Nikki Stobbie – Random Name Generator
A presentation from a press-ganged student! Nikki showed us http://www.classtools.net and, in particular, the random name generator. Great resource to use in class and a great 2 minute presentation!
Mark Hay – ”Look what I did…” E-Portfolio’s using glow wiki
I didn’t see this presentation as I had to run to the shop for supplies but will update once I’ve extracted the presentation from the video clips currently sitting on my laptop.
Martin Coutts – “Maths is just a game” – Using GBL to raise attainment
Martin showed how he used Mangahigh with an Access 3 / Foundation class to improve their motivation and attainment. Pupils were taught maths through combination of games and Prodigi technique. Competitive aspect through bronze, silver and gold and school leaderboard. Martin especially recommends sigma prime.
Kathryn Roper – “GeoBus – A mobile Earth Science Resource”
GeoBus: based at St Andrews University but a national funded resource for secondary schools (or P7 at a push). Kathryn seems very passionate about Earth Science and claims to be able to develop activities to suit your curricular area.
GeoBus launches January 2012 but those interested can get in touch with Kathryn now via firstname.lastname@example.org
Gretchen Perk – “Frayer Model in Literacy”
Meldrum Academy English teacher Gretchen spoke about the Frayer Model which is a “vocab aquisition graphic builder”. She found it great for more effective learning of keywords through use of higher order skills such as analysis and synthesis. I personally found the use of non-examples especially useful. Gretchen highlighted the fact that it is a good teaching strategy for all subjects I’m already thinking about how to use this with Computing classes.
Charlie Barrow – An outward facing classroom using Augmented Reality – Junaio
Charlie repeated his May 11 talk on using augmented reality in the classroom but wanted to inspire teachers to build an Aberdeenshire channel for augmented reality. I’ve included the video of his presentation from May and hope to be working with him in the future on his vision for an Aberdeenshire channel.
Ed Walton – Fusion, Meta-cognition and The Learning Story
Presentation written during teachmeet! Ed shared how Fraserburgh Academy used Glow effectively to dissemenate work to pupils unable to attend school during snowdays. Three themes; fusion, meta-cognition And the learning story. Ed showed snow work posted for AH on glow featuring embedded prezis for self-directed learning, stagework.org which allows users to be the director for a scene from His Dark Materials. It looked fantastic! Ed showed Comic Life which he has used with classes and whole-school assemblies to explain meta-cognition. Finally Ed explained how Fraserburgh Academy has been using Honeycomb / I Can as a trial school to build an ePortfolio which remains with the child as they progress from primary through secondary. I was interested to note that because data is stored on a separate server from Glow there is no upload limit so videos and large image files can be posted. To be honest the presentation was actually 3 or 4 but there was lots of useful information.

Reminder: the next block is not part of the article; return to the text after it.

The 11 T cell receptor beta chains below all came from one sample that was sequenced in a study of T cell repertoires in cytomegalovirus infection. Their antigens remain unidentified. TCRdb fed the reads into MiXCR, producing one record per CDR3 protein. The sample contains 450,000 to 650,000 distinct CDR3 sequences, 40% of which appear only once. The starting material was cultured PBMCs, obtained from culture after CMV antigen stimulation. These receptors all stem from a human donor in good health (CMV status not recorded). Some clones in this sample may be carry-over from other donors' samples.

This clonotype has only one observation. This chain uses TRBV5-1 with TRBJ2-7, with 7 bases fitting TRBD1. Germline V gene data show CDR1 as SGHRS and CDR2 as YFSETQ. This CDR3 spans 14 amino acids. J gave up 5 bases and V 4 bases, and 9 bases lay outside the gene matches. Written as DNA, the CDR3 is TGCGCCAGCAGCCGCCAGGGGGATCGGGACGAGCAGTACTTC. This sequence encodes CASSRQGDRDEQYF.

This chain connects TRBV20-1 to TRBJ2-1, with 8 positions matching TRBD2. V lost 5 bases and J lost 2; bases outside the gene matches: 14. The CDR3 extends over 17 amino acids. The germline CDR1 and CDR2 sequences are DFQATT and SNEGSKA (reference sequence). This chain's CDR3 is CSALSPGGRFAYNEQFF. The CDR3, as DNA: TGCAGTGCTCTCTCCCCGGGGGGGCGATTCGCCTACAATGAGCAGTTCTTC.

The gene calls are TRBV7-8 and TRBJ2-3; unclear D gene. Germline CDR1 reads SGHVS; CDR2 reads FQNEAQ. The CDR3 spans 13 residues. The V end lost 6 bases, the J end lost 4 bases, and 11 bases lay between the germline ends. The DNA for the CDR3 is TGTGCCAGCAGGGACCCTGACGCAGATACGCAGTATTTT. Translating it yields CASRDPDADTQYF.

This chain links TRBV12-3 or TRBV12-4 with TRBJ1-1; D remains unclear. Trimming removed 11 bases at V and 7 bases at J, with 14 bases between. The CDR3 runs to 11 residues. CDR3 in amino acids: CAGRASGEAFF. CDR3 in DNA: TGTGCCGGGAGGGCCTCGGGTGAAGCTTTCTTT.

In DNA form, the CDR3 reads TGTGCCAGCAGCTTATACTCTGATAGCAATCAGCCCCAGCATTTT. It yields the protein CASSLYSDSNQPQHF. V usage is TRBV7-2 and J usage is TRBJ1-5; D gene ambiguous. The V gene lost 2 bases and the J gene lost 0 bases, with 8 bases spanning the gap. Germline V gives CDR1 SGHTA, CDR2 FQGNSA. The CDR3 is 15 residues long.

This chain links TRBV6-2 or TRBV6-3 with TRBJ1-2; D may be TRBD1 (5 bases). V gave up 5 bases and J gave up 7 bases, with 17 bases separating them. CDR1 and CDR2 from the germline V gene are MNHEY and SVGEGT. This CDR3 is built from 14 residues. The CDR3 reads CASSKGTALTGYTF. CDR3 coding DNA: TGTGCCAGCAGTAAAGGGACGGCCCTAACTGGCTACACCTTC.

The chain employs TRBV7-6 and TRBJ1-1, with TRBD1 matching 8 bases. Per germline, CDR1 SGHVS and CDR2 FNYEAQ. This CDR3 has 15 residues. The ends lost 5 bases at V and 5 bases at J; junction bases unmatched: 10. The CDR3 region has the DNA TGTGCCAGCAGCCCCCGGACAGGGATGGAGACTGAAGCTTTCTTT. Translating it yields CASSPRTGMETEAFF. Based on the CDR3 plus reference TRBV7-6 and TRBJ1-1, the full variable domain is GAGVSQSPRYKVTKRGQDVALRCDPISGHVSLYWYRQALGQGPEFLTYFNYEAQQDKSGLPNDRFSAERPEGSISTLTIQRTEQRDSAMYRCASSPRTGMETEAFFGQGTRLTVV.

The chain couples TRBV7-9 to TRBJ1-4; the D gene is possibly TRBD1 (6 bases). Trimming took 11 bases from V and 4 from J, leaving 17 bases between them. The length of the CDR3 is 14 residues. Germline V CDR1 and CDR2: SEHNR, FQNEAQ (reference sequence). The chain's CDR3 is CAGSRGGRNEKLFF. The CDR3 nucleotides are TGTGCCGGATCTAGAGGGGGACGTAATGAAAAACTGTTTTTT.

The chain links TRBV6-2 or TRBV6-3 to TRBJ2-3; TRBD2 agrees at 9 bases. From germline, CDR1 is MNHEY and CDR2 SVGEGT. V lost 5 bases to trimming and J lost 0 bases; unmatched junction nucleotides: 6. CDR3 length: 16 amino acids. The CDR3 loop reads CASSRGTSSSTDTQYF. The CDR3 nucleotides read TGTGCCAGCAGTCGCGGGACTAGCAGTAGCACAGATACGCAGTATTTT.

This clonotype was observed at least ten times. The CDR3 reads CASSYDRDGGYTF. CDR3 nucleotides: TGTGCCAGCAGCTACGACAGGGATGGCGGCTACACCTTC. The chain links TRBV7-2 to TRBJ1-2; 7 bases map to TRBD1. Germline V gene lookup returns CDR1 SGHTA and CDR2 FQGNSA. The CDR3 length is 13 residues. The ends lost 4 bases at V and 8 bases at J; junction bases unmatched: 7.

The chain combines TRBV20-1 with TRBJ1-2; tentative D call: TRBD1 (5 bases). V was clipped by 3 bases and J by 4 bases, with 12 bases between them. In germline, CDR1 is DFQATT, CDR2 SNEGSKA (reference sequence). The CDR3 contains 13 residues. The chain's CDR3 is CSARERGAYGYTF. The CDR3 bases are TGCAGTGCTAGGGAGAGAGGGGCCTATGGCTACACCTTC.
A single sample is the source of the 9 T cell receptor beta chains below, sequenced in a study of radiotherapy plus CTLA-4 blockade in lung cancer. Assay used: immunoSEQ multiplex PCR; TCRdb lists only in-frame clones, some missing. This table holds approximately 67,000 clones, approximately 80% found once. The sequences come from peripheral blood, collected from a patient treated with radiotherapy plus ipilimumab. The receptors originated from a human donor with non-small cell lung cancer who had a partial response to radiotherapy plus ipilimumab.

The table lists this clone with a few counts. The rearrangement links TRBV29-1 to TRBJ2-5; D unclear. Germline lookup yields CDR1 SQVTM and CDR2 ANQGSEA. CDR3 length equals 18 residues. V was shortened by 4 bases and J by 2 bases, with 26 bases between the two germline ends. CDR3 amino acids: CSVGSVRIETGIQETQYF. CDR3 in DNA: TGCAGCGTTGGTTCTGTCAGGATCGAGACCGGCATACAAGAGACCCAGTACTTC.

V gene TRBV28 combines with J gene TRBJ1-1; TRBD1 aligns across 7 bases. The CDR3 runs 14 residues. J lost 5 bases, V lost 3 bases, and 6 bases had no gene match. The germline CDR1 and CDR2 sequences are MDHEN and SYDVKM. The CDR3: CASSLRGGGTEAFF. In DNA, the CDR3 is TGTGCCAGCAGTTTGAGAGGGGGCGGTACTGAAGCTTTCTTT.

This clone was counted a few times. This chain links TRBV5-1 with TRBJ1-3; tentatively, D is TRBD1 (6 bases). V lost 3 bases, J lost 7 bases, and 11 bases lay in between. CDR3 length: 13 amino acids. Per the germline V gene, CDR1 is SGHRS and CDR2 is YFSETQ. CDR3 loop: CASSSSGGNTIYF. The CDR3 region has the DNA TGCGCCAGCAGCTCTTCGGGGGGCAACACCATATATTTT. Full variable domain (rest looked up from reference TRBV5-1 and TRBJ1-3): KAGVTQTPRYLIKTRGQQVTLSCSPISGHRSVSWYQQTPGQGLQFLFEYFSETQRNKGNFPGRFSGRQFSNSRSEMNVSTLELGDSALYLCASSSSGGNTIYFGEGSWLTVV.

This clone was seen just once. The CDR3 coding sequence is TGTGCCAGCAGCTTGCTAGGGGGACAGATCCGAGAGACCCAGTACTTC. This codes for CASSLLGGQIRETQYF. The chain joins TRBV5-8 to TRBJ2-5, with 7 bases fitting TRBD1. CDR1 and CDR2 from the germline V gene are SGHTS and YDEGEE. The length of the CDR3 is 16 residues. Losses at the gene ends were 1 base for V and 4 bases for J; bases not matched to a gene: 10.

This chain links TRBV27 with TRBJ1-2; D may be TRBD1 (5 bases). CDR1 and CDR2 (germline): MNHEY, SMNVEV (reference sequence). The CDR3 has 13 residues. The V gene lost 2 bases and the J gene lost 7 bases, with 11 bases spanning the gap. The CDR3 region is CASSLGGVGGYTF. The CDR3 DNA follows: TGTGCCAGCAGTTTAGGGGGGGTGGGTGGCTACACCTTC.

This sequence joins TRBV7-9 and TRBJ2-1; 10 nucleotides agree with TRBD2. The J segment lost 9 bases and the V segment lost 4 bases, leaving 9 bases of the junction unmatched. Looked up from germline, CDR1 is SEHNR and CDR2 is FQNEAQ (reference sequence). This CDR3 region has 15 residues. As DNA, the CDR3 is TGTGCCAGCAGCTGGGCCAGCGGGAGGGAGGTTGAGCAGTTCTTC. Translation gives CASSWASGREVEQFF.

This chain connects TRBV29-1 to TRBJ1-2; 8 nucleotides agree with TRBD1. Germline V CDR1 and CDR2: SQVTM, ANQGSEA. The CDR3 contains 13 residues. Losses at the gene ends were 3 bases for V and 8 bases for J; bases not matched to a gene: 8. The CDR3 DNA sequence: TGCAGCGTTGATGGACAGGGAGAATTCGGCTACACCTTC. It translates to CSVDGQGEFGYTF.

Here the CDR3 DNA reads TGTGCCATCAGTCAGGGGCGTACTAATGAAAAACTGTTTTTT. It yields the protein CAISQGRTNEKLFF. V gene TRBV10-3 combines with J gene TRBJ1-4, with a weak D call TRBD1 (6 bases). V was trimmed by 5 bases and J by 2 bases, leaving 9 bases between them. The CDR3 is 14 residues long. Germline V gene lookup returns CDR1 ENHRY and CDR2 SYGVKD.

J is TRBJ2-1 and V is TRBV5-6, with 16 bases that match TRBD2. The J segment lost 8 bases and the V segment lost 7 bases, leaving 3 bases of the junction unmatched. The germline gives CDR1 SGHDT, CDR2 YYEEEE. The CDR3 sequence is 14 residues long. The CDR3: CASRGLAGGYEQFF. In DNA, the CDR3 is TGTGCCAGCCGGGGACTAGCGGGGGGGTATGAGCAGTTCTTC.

Darren Gibb – ICT teaching and learning tools
The last talk of the night was delivered by Darren Gibb, teacher of English at Banchory Academy. He exemplified many ICT tools that has augmented his learning and teaching. Again the audience was treated to a suite of presentations on different services from Todaysmeet to Evernote, Wikispaces to Glow.
I like coffee. No – let me rephrase that – I LOVE coffee. It plays a big part in my teaching – at times providing a versatile prop for explaining the difference between an object and operation, at others simply providing the nervous energy to keep the learners learning. (I’ve been re-reading #MoveMeOn, curated by Doug Belshaw @dajbelshaw. thanks to @frankcrawford for that particular gem!)
I managed to clear my desk on Thursday earlier than planned so took the opportunity to walk around the three shopping malls near my new workplace. Not just to kill time (heaven forbid Mr McCormac!), I wanted to expand an ongoing series of lessons on data protection and loyalty schemes I had delivered to my S4 ICT class earlier in the term and me having an up-to-date knowledge of the businesses in the local area was a pre-requisite. It didn’t take long to complete what I needed to do (UK shopping malls or shopping centres are much smaller than in the US with perhaps 20-40 stores, some smaller) so I had a quick stop at the Apple store in Aberdeen to eavesdrop of a group of six pensioners who were being shown how to use their brand new iPads then started my lunch break at the nearby Starbucks with a crème brulee macchiatto and a quick refresh of my social media sites on their free wi-fi.